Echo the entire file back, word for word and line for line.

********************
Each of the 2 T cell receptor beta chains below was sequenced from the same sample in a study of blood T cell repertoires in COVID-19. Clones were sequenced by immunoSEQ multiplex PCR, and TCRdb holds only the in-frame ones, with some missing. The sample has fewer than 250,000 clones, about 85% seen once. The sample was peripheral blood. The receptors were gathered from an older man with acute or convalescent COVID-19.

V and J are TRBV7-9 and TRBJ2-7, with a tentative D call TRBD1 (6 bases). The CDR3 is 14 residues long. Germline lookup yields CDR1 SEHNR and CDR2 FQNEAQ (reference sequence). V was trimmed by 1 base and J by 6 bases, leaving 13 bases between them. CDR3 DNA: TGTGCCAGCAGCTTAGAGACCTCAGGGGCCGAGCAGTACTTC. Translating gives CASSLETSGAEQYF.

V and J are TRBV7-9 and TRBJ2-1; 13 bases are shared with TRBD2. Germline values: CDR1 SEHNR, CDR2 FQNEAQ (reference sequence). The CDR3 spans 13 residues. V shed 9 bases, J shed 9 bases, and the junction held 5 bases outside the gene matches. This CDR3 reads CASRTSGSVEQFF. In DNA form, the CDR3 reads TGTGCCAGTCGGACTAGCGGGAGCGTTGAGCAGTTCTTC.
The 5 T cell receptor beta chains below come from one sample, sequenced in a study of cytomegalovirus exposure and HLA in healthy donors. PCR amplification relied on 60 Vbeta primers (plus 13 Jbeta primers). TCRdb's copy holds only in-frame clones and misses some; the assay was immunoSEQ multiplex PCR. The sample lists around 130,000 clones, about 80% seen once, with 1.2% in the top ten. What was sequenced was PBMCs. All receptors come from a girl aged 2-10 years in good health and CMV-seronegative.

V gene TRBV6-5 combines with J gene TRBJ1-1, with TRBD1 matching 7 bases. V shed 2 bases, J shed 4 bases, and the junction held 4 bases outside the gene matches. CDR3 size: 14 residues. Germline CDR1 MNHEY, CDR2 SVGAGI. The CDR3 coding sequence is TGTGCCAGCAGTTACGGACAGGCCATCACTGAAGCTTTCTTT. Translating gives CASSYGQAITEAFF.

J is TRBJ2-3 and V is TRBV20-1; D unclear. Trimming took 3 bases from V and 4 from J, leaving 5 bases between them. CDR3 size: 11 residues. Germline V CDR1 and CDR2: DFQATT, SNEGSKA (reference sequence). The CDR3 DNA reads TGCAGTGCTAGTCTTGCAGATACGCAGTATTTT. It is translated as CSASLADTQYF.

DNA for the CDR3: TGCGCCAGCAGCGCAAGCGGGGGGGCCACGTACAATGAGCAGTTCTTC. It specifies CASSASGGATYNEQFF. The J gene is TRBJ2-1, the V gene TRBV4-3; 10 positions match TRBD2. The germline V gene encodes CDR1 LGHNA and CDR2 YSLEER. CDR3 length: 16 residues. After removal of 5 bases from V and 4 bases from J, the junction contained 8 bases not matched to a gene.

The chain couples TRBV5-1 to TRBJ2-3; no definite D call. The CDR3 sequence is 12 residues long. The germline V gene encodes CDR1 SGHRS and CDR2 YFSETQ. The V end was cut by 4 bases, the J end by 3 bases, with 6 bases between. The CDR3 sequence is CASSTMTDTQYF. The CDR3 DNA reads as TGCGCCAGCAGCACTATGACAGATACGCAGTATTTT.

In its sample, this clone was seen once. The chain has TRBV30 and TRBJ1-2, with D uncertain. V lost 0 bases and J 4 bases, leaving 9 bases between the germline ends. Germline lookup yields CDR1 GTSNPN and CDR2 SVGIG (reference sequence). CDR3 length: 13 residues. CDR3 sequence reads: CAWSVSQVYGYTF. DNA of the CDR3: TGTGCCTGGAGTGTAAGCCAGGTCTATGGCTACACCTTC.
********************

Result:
Each of the 2 T cell receptor beta chains below was sequenced from the same sample in a study of blood T cell repertoires in COVID-19. Clones were sequenced by immunoSEQ multiplex PCR, and TCRdb holds only the in-frame ones, with some missing. The sample has fewer than 250,000 clones, about 85% seen once. The sample was peripheral blood. The receptors were gathered from an older man with acute or convalescent COVID-19.

V and J are TRBV7-9 and TRBJ2-7, with a tentative D call TRBD1 (6 bases). The CDR3 is 14 residues long. Germline lookup yields CDR1 SEHNR and CDR2 FQNEAQ (reference sequence). V was trimmed by 1 base and J by 6 bases, leaving 13 bases between them. CDR3 DNA: TGTGCCAGCAGCTTAGAGACCTCAGGGGCCGAGCAGTACTTC. Translating gives CASSLETSGAEQYF.

V and J are TRBV7-9 and TRBJ2-1; 13 bases are shared with TRBD2. Germline values: CDR1 SEHNR, CDR2 FQNEAQ (reference sequence). The CDR3 spans 13 residues. V shed 9 bases, J shed 9 bases, and the junction held 5 bases outside the gene matches. This CDR3 reads CASRTSGSVEQFF. In DNA form, the CDR3 reads TGTGCCAGTCGGACTAGCGGGAGCGTTGAGCAGTTCTTC.
The 5 T cell receptor beta chains below come from one sample, sequenced in a study of cytomegalovirus exposure and HLA in healthy donors. PCR amplification relied on 60 Vbeta primers (plus 13 Jbeta primers). TCRdb's copy holds only in-frame clones and misses some; the assay was immunoSEQ multiplex PCR. The sample lists around 130,000 clones, about 80% seen once, with 1.2% in the top ten. What was sequenced was PBMCs. All receptors come from a girl aged 2-10 years in good health and CMV-seronegative.

V gene TRBV6-5 combines with J gene TRBJ1-1, with TRBD1 matching 7 bases. V shed 2 bases, J shed 4 bases, and the junction held 4 bases outside the gene matches. CDR3 size: 14 residues. Germline CDR1 MNHEY, CDR2 SVGAGI. The CDR3 coding sequence is TGTGCCAGCAGTTACGGACAGGCCATCACTGAAGCTTTCTTT. Translating gives CASSYGQAITEAFF.

J is TRBJ2-3 and V is TRBV20-1; D unclear. Trimming took 3 bases from V and 4 from J, leaving 5 bases between them. CDR3 size: 11 residues. Germline V CDR1 and CDR2: DFQATT, SNEGSKA (reference sequence). The CDR3 DNA reads TGCAGTGCTAGTCTTGCAGATACGCAGTATTTT. It is translated as CSASLADTQYF.

DNA for the CDR3: TGCGCCAGCAGCGCAAGCGGGGGGGCCACGTACAATGAGCAGTTCTTC. It specifies CASSASGGATYNEQFF. The J gene is TRBJ2-1, the V gene TRBV4-3; 10 positions match TRBD2. The germline V gene encodes CDR1 LGHNA and CDR2 YSLEER. CDR3 length: 16 residues. After removal of 5 bases from V and 4 bases from J, the junction contained 8 bases not matched to a gene.

The chain couples TRBV5-1 to TRBJ2-3; no definite D call. The CDR3 sequence is 12 residues long. The germline V gene encodes CDR1 SGHRS and CDR2 YFSETQ. The V end was cut by 4 bases, the J end by 3 bases, with 6 bases between. The CDR3 sequence is CASSTMTDTQYF. The CDR3 DNA reads as TGCGCCAGCAGCACTATGACAGATACGCAGTATTTT.

In its sample, this clone was seen once. The chain has TRBV30 and TRBJ1-2, with D uncertain. V lost 0 bases and J 4 bases, leaving 9 bases between the germline ends. Germline lookup yields CDR1 GTSNPN and CDR2 SVGIG (reference sequence). CDR3 length: 13 residues. CDR3 sequence reads: CAWSVSQVYGYTF. DNA of the CDR3: TGTGCCTGGAGTGTAAGCCAGGTCTATGGCTACACCTTC.